Why does Beyoncé keep reinventing herself?

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One week ago, Beyoncé released a massive 27-song album, the second in the promised trilogy. In the days that followed, it dominated conversations about country music in America. I spoke with my colleague Spencer Kornhaber who writes about music Atlantic Oceanabout how the pop icon grappled with genre, the institution of country music, and her fame.

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Laura Kelly: How does Beyoncé play with the genre Cowboy Carter?

Spencer Kornhaber: Beyoncé has reached a point in her career where she's already proven that she's the best at what she's known for: pop, R&B, and powerhouse vocals. I peaked at that 10 years ago. with Cowboy CarterShe is making a conscious decision to be an artist with greater range and ambition, thinking about art outside the context of genre.

There's a track on the album where Linda Martell says that the genre is a funny little thing, and that some people find the genre restrictive. Genre, for all creative types, is inherently in tension with the artistic impulse – so any artist with ambition, who remains true to their muse, will play with it.

That Beyoncé is more complex than posters suggest has been a clear theme of her work for years. And on her new album, there's a layer on top of that, which is her statement about what country music is, who it's for, and what it means — and she plays on people's thoughts and preconceptions, too.

Lura: Beyoncé covers a lot of detail on this album. She sings part of a classic Italian song. She covers The Beatles and “Jolene.”

Spencer: This is the second part of a three-chapter trilogy. This age is characterized for her by the desire to get rid of overthinking and perfectionism. She had this reputation of being a polished, type-A pop star, and someone who was in control of her image. During the early pandemic, I made a conscious decision to make music that expressed a lot of chaos, surprise, and absurdity.

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There's also this question: How can you extend your winning streak? You have to mix it up. The longevity of pop music — especially for female pop stars — has always involved reinvention.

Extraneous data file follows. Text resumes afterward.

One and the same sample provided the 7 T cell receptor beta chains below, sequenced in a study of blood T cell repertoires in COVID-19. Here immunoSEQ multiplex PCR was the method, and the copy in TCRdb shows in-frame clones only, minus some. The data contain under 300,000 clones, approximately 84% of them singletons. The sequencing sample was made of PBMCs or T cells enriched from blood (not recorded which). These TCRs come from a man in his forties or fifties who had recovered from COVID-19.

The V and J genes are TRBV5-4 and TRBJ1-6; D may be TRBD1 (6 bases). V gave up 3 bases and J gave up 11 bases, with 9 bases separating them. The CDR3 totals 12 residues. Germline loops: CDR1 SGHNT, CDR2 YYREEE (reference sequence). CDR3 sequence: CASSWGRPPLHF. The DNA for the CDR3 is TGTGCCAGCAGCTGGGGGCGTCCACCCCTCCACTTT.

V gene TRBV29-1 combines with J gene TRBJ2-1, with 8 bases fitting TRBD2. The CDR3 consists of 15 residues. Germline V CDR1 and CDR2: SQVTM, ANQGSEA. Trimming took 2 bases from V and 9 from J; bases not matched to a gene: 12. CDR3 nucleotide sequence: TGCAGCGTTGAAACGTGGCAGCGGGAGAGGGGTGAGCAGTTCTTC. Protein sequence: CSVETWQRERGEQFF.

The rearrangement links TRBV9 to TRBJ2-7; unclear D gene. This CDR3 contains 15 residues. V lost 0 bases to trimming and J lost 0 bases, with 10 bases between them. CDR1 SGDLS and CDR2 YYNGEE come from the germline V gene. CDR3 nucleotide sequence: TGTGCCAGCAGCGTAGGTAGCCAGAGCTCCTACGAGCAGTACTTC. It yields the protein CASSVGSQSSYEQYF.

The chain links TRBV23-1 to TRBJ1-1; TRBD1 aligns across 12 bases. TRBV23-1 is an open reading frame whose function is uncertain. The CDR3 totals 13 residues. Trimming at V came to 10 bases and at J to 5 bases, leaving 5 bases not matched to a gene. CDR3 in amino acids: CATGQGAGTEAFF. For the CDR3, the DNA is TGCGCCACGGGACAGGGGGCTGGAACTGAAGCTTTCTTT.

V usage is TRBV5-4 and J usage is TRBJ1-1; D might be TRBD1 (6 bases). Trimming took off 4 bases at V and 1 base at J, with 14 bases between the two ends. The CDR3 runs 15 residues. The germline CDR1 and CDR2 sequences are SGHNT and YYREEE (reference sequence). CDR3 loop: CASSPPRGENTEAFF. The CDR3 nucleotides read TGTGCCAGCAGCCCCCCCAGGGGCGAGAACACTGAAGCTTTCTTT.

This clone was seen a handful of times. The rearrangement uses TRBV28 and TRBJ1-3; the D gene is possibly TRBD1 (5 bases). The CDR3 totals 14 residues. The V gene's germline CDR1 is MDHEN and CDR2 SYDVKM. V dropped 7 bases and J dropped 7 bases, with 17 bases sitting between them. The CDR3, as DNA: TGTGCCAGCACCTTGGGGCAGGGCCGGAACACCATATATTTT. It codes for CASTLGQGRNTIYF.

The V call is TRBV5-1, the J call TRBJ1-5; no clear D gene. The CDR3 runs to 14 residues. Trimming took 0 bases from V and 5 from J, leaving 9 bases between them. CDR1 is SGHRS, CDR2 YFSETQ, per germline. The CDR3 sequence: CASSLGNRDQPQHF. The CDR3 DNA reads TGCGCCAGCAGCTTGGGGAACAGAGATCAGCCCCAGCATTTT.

Lura: Beyoncé features a number of guests on this album. What was she trying to say about country music and America by inviting the people she did to collaborate with her?

Spencer: The big conversation on this album is about race and country music. It was designed explicitly to comment on the paradox of country music: the genre traces much of its tradition to blacks and to formerly enslaved people in particular, and popular songs are still overwhelmingly written and performed by whites. Country music is notoriously not a diverse place. So she is trying to say: We're here, we do it too, and we do it like everyone else. She brings in four young black singers to cover “Blackbird,” and by adding quotes from Chuck Berry and Sister Rosetta Tharpe, she highlights black pioneers in country music.

Then she brought in Dolly Parton and Willie Nelson, two white icons and keepers of the genre. They have a lot of credibility and say they support what Beyoncé is doing so much that they'll be on her album. This may also be a message to more traditional listeners to give this a chance.

It also brought in Post Malone and Miley Cyrus, two younger white stars with a lot of appeal, who have built their careers on borrowing from black styles. They're allowed to move between genres in a way that raises many questions for someone like Beyoncé.